Academic journal article Journal of Managerial Issues

Can Performance Raters Be More Accurate? Investigating the Benefits of Prior Knowledge of Performance Dimensions

Academic journal article Journal of Managerial Issues

Can Performance Raters Be More Accurate? Investigating the Benefits of Prior Knowledge of Performance Dimensions

Article excerpt

Performance appraisals are not and probably will never be infallible reflections of human behavior. They are prone to many sources of error, most of which are due to raters' cognitive distortions (Landy and Farr, 1980; Vance et al., 1983). A significant amount of performance appraisal research has focused on how raters process information, including how information is acquired, how it is stored and organized in memory and how it is retrieved and integrated into performance evaluations (Ilgen et al., 1993). Much of this research has relied on theories that can be considered "limited capacity" theories of information processing (Lord and Maher, 1990), in that they concentrate on the cognitive shortcuts that individuals take to reduce or simplify a large amount of information in a limited amount of cognitive space. When raters use inappropriate simplifications, such as relying on general impressions of persons that are not related to relevant performance dimensions, rating errors occur. This can cause unfortunate consequences in organizations. Inaccurate decisions regarding performance may ultimately affect the productivity of the organization, and on an individual level, inadequate judgments can be devastating. The purpose of this paper is to describe a study investigating some of these simplification processes.

A recent line of research addresses "on line" and "memory based" processing. Hastie and Park (1986) describe on line processing as judgments made from "working memory" at the time the information is encoded. When we are asked to serve behavior in order to evaluate performance, on line processing is engaged. As we observe the person's behavior, we immediately interpret that behavior in accordance to relevant performance criteria. Memory based processing, on the other hand, could be compared to a "traditional" model of judgment (Borman, 1978), wherein bits of information are encoded directly into long-term memory and later, when a performance judgment is required, these memories are accessed to evaluate the behavior.

On line and memory based processing differ in fundamental ways. On line processing, since it manages a large amount of information to make immediate judgments, will rely on impressions and other shortcuts in order to handle the incoming information. Thus, raters using on line processing will be more likely to depend on dimensions of expected behavior in order to group information into meaningful patterns. Memory based processors, since they do not need to organize the incoming information in order to make an immediate judgment, will tend to record information into long-term memory in noncategory based configurations. Therefore, on line processors will be more likely to remember information that is relevant to the person judgment being made. However, since, they are organizing information around a specific conception of behavior, they may remember fewer discrete behaviors than memory based processors, who are not constrained by a cognitive category. In performance appraisal research, on line processing has been initiated by telling raters in advance that they must evaluate the behavior of those they will observe. Memory based processing has been introduced when the rating task was not known until after the behavior had been observed.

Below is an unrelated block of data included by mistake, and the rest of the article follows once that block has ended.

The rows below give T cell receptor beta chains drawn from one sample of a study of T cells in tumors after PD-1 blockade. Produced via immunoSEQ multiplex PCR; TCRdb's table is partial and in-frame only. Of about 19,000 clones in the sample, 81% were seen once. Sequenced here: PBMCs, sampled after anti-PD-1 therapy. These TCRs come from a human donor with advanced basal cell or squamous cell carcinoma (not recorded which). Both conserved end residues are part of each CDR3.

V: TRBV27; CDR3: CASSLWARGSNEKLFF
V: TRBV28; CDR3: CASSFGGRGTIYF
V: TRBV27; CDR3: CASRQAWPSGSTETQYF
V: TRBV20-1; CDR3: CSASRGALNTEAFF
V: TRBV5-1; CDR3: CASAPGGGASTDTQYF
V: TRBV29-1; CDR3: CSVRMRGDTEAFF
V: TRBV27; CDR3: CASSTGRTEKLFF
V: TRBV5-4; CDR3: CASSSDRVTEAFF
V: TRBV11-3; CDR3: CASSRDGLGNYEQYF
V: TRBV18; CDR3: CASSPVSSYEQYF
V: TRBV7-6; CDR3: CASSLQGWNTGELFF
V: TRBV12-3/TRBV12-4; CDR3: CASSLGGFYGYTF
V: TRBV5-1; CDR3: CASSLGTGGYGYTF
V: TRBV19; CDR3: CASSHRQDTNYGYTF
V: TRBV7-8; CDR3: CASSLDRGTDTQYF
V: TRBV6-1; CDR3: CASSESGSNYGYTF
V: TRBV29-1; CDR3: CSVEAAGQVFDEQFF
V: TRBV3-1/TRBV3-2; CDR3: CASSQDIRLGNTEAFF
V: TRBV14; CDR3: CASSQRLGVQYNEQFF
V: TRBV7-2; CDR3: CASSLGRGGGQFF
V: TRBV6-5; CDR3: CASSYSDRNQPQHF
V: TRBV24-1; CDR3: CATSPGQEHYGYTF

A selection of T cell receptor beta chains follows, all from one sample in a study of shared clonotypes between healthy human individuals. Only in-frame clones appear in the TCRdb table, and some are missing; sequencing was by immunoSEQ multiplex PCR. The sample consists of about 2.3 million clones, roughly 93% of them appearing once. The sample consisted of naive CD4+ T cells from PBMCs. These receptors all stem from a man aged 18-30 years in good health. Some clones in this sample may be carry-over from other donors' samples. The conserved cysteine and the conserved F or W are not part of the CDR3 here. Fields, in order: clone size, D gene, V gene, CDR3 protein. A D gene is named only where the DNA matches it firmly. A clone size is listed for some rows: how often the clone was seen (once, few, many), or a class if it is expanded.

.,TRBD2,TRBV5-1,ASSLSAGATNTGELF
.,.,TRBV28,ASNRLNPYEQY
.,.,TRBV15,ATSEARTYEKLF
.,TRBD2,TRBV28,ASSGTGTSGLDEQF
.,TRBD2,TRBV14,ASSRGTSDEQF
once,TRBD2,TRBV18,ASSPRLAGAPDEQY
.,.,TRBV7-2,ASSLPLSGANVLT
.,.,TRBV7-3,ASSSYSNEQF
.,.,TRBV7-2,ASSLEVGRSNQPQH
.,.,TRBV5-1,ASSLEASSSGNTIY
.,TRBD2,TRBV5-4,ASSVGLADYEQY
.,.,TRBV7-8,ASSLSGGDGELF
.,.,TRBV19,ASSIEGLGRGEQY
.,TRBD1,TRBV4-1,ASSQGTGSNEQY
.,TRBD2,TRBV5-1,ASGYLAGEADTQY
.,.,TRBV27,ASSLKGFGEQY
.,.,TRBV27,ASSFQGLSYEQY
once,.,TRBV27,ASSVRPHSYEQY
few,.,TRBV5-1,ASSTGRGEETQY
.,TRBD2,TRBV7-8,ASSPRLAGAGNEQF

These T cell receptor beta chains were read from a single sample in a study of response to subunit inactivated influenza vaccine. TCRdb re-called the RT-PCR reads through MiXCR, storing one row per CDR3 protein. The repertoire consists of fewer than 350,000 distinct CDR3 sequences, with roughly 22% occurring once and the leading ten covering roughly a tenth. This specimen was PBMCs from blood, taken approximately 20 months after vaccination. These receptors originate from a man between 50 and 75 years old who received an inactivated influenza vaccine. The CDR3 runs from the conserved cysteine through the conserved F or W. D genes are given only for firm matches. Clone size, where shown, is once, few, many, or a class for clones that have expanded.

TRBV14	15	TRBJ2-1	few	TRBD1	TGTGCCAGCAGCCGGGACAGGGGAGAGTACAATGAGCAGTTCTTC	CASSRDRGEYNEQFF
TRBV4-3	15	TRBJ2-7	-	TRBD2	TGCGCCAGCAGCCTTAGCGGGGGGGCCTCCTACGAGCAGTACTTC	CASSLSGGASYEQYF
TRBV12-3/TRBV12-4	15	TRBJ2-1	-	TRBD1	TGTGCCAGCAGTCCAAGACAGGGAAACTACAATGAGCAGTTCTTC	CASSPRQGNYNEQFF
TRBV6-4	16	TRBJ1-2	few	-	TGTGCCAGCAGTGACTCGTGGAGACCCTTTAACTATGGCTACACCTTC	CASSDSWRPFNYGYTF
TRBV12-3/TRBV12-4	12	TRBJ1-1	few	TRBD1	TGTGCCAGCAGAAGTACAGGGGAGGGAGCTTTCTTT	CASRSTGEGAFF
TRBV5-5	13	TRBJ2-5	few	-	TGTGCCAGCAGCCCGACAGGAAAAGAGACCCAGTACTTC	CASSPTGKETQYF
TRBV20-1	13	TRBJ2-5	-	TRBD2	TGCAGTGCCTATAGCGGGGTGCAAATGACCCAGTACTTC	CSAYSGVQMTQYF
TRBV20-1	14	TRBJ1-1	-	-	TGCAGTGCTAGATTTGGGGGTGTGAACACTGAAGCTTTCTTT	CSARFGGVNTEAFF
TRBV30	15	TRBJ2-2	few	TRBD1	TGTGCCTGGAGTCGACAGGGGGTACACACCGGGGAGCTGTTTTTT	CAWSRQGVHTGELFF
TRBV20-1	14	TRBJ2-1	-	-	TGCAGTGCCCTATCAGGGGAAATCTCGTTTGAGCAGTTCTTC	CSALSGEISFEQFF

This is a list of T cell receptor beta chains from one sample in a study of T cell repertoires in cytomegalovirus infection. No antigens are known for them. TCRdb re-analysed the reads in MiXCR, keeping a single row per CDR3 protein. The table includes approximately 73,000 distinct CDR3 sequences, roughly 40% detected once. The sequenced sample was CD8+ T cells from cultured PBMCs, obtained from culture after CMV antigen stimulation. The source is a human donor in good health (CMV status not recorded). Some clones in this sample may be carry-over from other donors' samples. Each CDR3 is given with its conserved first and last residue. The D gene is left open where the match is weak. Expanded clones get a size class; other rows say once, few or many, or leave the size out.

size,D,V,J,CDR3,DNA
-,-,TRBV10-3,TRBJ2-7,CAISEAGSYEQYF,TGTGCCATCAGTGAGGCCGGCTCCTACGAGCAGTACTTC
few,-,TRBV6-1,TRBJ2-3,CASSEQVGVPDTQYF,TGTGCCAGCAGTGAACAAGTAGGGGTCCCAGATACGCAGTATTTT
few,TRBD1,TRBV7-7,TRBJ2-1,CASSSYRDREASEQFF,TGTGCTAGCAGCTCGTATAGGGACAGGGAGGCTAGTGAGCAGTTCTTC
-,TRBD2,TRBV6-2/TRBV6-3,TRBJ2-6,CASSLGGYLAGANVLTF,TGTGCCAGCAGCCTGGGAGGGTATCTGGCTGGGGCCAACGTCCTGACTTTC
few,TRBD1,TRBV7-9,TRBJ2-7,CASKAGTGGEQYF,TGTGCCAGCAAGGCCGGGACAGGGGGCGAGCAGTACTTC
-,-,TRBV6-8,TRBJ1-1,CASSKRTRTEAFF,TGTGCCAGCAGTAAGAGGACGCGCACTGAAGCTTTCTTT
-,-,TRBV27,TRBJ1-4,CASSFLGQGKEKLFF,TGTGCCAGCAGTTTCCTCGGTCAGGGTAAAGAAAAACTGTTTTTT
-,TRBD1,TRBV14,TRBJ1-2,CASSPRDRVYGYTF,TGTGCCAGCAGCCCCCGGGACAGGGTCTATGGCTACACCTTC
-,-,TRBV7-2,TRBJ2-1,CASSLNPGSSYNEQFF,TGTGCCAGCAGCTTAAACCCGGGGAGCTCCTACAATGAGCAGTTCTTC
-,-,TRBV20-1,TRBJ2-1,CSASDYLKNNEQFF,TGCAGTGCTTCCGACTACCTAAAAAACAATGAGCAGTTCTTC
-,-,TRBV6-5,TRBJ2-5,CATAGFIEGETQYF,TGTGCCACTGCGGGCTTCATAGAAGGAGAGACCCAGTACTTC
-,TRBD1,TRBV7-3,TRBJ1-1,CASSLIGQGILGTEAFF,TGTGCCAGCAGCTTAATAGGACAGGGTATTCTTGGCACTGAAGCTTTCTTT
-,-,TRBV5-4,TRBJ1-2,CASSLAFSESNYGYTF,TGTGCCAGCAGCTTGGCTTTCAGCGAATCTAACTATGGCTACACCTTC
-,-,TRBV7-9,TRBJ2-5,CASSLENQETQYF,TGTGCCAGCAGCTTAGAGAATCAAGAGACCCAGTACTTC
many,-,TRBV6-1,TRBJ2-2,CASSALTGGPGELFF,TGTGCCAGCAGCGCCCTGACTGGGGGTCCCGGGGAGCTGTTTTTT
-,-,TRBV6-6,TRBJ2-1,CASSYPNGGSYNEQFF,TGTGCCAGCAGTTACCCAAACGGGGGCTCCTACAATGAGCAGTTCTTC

Recent research has studied these two processing modes in relationship to performance appraisal. In one study (Murphy et al., 1989), researchers informed one group of subjects that their primary task in viewing a videotape of a college professor's lecture was to evaluate his performance. Another group was told that although they would have to rate the lecturer's performance, their main task was to prepare for an exam over the content of the lecture. This study found that raters observing solely to evaluate performance tended to be more accurate both in ratings and recognition of critical behaviors. However, when ratings were collected up to one week later, the group whose primary purpose was to learn the material showed more accurate performance ratings. …

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